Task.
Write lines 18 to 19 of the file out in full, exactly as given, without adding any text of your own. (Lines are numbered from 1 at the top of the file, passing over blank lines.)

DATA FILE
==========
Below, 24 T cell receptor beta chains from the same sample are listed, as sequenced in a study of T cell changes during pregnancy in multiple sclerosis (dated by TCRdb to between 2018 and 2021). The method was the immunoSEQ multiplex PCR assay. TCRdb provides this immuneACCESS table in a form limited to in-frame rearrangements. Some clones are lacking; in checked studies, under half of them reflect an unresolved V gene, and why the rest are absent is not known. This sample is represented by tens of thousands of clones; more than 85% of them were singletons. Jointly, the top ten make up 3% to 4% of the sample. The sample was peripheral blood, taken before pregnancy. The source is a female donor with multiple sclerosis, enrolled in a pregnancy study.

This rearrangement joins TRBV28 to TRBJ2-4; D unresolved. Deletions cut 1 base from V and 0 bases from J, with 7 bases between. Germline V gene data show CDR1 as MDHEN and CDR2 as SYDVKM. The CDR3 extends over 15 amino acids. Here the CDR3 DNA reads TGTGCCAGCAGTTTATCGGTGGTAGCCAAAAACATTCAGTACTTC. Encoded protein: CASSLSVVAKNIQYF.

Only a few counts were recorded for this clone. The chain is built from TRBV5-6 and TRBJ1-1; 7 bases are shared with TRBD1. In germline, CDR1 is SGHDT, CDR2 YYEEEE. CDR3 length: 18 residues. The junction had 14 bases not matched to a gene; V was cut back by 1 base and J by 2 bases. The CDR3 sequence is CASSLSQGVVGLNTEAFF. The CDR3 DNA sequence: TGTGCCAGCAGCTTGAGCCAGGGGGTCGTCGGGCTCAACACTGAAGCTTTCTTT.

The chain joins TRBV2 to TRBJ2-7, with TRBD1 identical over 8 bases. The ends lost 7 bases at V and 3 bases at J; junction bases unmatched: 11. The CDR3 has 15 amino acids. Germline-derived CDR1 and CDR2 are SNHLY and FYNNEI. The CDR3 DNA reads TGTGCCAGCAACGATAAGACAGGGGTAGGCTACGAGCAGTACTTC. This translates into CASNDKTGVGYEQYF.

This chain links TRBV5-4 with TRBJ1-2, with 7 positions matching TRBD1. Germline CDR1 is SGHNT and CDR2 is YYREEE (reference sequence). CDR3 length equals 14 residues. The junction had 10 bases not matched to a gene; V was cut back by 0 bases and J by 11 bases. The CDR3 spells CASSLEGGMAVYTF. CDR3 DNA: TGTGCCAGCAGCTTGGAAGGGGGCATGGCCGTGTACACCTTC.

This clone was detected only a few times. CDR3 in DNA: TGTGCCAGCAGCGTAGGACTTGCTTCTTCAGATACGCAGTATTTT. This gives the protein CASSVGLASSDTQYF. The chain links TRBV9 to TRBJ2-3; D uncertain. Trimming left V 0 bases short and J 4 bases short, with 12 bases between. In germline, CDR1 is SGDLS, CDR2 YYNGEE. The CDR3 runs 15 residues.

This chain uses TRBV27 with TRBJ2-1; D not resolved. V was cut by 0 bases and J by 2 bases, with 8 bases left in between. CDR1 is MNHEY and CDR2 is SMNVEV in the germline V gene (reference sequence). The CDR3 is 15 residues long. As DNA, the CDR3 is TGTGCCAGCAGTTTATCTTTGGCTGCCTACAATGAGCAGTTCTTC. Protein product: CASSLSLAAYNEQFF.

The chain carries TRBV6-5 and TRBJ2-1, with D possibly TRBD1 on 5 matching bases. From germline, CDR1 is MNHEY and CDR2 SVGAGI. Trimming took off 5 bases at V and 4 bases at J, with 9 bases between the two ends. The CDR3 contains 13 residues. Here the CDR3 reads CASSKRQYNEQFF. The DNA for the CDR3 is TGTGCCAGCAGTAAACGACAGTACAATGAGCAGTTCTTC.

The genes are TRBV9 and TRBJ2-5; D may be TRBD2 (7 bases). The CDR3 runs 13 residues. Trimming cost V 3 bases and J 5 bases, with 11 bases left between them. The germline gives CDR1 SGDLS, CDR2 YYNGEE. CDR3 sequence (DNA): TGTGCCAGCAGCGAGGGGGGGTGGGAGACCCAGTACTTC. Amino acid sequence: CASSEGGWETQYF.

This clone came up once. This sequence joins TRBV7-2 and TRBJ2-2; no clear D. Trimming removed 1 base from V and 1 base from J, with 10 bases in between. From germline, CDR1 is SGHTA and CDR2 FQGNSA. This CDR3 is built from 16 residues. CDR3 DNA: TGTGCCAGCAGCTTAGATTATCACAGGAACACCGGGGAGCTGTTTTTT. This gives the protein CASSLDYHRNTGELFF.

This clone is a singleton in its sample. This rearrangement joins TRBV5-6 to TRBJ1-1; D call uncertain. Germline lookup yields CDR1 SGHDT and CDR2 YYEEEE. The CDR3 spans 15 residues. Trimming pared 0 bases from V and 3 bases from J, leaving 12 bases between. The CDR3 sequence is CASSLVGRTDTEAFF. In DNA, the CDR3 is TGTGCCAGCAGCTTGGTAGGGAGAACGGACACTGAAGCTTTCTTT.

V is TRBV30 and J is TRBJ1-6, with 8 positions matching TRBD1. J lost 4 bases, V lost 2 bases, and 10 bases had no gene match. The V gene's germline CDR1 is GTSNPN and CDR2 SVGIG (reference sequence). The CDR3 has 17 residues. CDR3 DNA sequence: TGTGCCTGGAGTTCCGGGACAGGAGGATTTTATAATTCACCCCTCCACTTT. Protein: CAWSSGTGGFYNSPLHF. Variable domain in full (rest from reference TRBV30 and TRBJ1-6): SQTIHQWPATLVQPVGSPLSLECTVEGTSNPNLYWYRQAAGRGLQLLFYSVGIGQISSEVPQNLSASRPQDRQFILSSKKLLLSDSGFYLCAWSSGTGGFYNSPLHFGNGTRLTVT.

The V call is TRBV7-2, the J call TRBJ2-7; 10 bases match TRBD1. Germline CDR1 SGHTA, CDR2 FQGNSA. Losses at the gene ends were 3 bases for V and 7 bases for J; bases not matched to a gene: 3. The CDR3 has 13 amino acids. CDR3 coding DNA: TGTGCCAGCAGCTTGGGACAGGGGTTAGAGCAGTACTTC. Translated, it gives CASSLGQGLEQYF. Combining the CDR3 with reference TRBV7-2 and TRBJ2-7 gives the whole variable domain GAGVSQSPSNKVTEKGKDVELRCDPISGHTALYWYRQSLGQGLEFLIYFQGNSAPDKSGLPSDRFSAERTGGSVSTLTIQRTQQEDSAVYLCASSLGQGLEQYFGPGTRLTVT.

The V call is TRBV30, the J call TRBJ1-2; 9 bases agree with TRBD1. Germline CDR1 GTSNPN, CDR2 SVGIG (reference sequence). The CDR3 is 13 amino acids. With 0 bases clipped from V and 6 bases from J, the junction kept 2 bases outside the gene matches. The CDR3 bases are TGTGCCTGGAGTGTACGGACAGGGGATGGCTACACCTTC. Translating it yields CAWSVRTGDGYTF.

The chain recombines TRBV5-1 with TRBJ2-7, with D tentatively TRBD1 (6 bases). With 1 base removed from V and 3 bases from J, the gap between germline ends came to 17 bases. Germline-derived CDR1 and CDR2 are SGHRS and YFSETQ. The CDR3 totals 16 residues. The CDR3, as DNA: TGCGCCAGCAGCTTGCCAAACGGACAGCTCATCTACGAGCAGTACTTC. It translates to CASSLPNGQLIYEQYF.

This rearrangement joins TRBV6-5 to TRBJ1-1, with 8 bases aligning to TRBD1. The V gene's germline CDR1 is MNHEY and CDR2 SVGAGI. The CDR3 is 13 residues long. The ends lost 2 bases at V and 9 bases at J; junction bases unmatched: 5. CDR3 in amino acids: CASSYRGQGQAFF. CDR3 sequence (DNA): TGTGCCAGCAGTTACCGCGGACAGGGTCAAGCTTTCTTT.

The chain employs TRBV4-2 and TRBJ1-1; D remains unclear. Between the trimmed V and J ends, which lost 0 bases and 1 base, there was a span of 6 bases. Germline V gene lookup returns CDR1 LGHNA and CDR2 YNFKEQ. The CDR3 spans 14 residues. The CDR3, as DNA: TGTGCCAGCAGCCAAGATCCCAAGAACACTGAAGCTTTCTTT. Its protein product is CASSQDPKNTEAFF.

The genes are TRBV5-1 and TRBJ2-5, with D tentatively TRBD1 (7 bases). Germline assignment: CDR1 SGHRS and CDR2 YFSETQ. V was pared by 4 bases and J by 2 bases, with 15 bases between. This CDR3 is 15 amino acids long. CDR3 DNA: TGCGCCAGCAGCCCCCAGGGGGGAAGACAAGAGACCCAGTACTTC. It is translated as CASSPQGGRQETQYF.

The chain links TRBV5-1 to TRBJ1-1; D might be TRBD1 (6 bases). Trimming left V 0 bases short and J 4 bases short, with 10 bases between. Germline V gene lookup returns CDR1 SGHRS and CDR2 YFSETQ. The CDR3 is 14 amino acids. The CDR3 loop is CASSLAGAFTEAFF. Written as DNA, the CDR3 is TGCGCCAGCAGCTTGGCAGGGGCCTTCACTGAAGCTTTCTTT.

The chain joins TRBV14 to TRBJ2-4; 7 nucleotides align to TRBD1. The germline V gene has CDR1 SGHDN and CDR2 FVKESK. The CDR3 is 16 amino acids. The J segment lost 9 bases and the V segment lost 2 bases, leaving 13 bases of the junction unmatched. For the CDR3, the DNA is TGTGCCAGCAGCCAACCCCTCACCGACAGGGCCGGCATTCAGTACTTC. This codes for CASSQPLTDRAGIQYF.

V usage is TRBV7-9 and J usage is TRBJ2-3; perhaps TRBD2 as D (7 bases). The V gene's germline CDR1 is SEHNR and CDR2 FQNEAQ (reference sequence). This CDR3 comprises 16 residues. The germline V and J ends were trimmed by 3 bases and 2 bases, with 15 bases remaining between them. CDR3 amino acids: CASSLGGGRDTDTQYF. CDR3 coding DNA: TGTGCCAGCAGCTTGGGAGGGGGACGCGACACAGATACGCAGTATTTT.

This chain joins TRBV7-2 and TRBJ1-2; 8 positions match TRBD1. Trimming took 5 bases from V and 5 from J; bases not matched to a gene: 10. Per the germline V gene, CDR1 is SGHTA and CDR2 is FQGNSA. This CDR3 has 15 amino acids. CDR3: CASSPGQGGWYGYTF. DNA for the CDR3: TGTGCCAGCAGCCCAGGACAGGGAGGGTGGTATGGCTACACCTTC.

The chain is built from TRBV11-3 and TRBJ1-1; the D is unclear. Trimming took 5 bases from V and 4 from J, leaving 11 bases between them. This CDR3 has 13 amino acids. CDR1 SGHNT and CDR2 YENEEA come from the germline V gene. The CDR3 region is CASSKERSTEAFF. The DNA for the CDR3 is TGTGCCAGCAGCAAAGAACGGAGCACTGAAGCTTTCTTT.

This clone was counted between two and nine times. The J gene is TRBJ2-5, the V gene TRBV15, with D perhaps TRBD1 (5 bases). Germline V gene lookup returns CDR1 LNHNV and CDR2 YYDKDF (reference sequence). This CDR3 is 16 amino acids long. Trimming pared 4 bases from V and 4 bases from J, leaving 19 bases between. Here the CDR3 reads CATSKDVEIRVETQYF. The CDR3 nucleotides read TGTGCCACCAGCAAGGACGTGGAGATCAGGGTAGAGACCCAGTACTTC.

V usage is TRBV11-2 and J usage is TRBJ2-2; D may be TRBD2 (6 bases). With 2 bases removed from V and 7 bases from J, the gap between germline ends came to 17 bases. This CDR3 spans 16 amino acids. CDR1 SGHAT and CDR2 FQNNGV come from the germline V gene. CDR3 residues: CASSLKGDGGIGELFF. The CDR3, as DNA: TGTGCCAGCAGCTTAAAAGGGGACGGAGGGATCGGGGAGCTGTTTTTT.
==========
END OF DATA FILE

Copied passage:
The genes are TRBV5-1 and TRBJ2-5, with D tentatively TRBD1 (7 bases). Germline assignment: CDR1 SGHRS and CDR2 YFSETQ. V was pared by 4 bases and J by 2 bases, with 15 bases between. This CDR3 is 15 amino acids long. CDR3 DNA: TGCGCCAGCAGCCCCCAGGGGGGAAGACAAGAGACCCAGTACTTC. It is translated as CASSPQGGRQETQYF.

The chain links TRBV5-1 to TRBJ1-1; D might be TRBD1 (6 bases). Trimming left V 0 bases short and J 4 bases short, with 10 bases between. Germline V gene lookup returns CDR1 SGHRS and CDR2 YFSETQ. The CDR3 is 14 amino acids. The CDR3 loop is CASSLAGAFTEAFF. Written as DNA, the CDR3 is TGCGCCAGCAGCTTGGCAGGGGCCTTCACTGAAGCTTTCTTT.